Linnea Nelson

by Linnea Nelson, Director of Religious Exploration.

I love August! It’s hot and sunny and the Olympics have added a true bonus to the month. I was also lucky enough to spend the first week of August at the Chautauqua Institution in Chautauqua, NY, which for me became a place of spiritual renewal through the arts and spoken word. The week’s theme at Chautauqua was cities, but the underlying message was the importance of equity in thinking about oneness and wholeness.

During the televised opening of the 2016 Olympic Summer Games, a phone ad (of all things) mimicked my summer spiritual learning. I heard Maya Angelou’s unmistakable velvety voice reading her poem “Human Family” as photos of people from all walks of life flashed across the screen. Angelou repeatedly noted the surface differences among people, even between twins, while ending with the words, “We are more alike, my friends, than unalike.”

This theme of seeking oneness played out in numerous ways at Chautauqua. One of the interfaith lecturers, Dr. Diana Butler Bass, shared her message of oneness by tying our very being to the cosmos. She pointed out that every one of us – our very essence – came from the same stardust, and that each of us now lives in the same changing climate. She tied the new term cosmopolitanism to its root, cosmos, and suggested that thinking about our world in this way helps us live in harmony. In contrast, globalization suggests a sense of “taking over” rather than seeking oneness. She shared her view that by using globalization rather than cosmopolitanism, people are seeking to create empires rather than to coexist.

Bass called us to live in a new kind of global, holy citizenship that brings out each of our unique “gifts of compassion, wonder, hospitality and gratitude.” She reminded us that we don’t make these gifts, rather we add to the cosmos when we use them. Angelou’s words that “we are more alike, my friends, than unalike” also suggest that our unique gifts add to the cosmos and help us seek a more peaceful coexistence.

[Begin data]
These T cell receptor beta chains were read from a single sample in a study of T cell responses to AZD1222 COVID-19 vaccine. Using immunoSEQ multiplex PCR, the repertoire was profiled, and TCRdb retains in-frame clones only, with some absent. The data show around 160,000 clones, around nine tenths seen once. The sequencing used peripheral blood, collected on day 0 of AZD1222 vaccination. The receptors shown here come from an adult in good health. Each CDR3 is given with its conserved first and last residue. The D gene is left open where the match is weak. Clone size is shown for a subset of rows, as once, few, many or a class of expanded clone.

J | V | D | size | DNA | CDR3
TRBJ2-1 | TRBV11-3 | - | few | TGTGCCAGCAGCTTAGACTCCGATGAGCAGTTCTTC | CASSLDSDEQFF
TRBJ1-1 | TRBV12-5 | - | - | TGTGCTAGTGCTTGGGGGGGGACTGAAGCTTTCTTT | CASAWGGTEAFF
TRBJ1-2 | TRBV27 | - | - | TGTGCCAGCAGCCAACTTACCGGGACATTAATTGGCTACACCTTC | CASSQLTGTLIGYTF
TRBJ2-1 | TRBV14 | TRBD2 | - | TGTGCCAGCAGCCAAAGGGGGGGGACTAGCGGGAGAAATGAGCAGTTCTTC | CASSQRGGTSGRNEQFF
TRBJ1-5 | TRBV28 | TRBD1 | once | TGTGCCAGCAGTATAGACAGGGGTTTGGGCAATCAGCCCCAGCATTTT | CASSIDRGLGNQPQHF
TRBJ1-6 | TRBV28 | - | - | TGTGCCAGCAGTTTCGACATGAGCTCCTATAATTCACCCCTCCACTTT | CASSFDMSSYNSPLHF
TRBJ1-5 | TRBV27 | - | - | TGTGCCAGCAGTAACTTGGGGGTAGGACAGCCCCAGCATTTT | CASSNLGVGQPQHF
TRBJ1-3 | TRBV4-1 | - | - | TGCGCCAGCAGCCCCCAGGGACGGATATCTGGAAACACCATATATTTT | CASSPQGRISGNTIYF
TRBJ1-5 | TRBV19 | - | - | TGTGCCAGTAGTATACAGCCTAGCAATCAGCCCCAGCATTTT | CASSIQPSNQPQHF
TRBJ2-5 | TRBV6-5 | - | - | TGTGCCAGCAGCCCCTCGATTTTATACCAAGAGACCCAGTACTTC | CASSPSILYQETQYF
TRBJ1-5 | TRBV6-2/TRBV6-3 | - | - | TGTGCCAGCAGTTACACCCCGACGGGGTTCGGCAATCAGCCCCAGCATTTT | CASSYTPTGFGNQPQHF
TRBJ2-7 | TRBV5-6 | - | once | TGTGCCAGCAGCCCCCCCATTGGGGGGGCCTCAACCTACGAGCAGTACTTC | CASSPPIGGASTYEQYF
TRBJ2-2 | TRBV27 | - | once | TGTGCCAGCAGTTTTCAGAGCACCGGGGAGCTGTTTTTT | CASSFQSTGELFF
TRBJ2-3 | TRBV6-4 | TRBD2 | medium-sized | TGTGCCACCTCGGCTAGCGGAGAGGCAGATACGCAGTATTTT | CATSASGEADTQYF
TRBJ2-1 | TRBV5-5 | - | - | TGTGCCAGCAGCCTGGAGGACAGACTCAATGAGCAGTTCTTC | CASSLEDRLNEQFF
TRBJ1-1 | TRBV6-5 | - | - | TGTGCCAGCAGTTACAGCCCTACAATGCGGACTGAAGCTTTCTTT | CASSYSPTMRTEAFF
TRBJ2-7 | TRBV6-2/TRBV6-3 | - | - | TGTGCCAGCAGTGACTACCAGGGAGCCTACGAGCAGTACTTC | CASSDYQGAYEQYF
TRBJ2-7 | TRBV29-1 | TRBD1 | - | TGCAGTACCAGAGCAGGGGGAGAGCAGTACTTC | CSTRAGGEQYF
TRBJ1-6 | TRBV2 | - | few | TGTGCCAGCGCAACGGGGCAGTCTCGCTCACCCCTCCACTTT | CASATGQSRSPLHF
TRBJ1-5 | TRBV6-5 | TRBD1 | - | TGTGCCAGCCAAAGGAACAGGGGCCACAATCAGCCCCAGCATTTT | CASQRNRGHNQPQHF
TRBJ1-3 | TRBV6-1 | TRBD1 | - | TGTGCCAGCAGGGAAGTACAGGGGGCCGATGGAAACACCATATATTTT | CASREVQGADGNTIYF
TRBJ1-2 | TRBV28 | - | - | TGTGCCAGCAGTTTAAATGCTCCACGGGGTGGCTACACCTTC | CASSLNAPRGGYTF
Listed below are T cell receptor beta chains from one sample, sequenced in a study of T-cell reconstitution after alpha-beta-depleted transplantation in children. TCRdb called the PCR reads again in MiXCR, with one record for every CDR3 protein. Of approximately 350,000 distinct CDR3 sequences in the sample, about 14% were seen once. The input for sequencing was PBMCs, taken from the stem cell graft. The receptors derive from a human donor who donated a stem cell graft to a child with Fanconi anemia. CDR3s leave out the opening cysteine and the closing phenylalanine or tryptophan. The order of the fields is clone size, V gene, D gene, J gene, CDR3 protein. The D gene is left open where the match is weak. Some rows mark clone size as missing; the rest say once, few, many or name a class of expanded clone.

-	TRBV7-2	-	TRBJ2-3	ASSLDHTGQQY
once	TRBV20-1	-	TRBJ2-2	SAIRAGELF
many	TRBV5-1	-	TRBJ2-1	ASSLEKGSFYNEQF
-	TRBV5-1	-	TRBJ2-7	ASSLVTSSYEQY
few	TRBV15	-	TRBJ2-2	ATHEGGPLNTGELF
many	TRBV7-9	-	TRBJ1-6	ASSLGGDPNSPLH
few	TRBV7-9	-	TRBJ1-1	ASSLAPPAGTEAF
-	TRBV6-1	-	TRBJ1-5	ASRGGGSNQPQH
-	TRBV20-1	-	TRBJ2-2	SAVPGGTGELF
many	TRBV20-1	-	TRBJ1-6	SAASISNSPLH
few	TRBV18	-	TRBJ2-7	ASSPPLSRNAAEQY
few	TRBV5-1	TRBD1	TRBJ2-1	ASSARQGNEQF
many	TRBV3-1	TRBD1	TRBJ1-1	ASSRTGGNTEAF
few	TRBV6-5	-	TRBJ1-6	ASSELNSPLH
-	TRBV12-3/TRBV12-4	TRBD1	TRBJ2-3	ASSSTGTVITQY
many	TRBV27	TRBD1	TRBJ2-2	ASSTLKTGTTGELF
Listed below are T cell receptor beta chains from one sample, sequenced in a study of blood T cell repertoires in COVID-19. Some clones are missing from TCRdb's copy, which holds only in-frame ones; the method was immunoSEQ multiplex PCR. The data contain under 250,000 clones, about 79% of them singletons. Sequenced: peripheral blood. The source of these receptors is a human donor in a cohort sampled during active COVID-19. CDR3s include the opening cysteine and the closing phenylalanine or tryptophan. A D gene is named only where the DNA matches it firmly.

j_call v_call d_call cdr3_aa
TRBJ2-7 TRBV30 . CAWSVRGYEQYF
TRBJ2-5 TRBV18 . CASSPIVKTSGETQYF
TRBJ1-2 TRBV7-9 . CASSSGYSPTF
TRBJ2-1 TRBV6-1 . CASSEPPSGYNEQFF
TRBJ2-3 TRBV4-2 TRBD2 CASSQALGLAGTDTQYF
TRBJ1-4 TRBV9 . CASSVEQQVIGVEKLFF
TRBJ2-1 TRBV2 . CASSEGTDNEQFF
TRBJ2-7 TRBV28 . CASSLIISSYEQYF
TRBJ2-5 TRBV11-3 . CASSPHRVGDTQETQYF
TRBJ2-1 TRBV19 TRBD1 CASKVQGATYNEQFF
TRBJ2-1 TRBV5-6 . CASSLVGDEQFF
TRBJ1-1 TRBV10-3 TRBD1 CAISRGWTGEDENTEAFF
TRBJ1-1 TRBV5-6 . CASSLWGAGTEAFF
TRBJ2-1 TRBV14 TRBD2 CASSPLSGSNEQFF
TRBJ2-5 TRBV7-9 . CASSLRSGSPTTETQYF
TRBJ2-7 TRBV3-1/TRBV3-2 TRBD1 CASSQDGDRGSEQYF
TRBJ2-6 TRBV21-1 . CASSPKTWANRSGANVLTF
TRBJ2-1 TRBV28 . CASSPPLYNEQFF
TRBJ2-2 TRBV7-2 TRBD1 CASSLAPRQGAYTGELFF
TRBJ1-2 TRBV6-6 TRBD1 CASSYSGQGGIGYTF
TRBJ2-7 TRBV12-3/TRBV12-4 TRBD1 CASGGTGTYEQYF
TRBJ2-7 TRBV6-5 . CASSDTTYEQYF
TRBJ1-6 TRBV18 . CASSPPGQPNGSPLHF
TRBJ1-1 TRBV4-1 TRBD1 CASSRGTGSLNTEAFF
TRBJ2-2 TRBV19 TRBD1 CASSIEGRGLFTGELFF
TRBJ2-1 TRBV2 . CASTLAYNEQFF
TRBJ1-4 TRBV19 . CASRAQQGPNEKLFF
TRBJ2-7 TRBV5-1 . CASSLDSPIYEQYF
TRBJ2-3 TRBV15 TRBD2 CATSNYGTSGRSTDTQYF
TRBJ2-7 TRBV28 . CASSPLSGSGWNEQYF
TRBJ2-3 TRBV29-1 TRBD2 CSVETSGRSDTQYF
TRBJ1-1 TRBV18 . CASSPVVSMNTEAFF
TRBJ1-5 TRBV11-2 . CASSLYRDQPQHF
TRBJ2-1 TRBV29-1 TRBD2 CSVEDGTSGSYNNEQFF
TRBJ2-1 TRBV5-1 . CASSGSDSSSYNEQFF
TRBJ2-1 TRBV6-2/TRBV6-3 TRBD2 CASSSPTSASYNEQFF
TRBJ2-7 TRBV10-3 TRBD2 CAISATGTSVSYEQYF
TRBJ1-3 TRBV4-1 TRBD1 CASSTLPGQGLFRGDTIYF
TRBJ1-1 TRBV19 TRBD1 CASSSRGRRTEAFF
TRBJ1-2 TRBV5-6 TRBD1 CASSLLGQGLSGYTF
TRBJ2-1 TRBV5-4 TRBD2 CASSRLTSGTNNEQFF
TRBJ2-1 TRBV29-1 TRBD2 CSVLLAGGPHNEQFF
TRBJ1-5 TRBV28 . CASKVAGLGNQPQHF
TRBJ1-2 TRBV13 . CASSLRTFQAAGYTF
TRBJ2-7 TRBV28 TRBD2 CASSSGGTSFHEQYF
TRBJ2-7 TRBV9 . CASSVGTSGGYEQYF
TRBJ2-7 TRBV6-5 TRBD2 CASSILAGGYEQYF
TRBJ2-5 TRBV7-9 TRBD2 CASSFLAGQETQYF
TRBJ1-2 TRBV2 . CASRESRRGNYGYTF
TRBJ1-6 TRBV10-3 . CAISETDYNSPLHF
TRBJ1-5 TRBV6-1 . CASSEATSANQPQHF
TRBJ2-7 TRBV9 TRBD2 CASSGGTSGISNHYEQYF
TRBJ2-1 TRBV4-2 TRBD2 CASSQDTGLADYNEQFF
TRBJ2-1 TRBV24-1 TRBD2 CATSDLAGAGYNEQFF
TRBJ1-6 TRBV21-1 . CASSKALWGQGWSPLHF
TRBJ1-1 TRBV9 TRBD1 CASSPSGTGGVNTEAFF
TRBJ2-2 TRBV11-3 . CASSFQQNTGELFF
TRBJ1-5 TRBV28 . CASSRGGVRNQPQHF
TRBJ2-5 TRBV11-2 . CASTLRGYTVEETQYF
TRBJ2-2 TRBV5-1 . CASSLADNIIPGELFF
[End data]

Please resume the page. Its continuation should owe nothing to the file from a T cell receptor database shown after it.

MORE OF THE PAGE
Rev. Dr. William J. Barber, II, who spoke at this year’s Unitarian Universalist Association (UUA) General Assembly and the Democratic National Convention, also gave an interfaith lecture at Chautauqua. He reminded attendees that the coded language in today’s political rhetoric strives to separate us and view our differences as greater than our similarities. He provides a historical review of this idea in his book “The Third Reconstruction,” the newly selected 2016-17 UUA Common Read. I will be reading this book, co-authored by Jonathan Wilson-Hargrove, carefully and looking forward to discussing it with you.

Barber also noted that history has shown that, “People vote against their own self-interest when they are told blacks are going to get something for free.” This rhetoric mirrors the signs our nation is showing that too many people are afraid of our differences. We have trouble sharing space with people who do not share our opinions.

Too often we are not seeing how our uniqueness can add layers of love and compassion to the cosmos. Instead, we are seeing how one group takes from another in order to get ahead. This is the power differential at work in so many places in the world today.

Another Chautauquan and renowned peace proponent, Rev. John Philip Newell, gave a sermon on oneness, sharing the importance of being present with one another so that we can pay attention to sacredness, while remaining aware of the world’s deep brokenness. He asked, “Shall we be partners in this sacred dance, this wholeness of holiness?”

I love the metaphor of dance, joining together joyfully to embrace our life in the cosmos. Many thanks to the poets, speakers and ministers who provided rich metaphors and profound images that help keep me engaged in loving and showing compassion to my neighbor while working toward a cosmos of undying peace.

That’s the world I want to live in with each of you.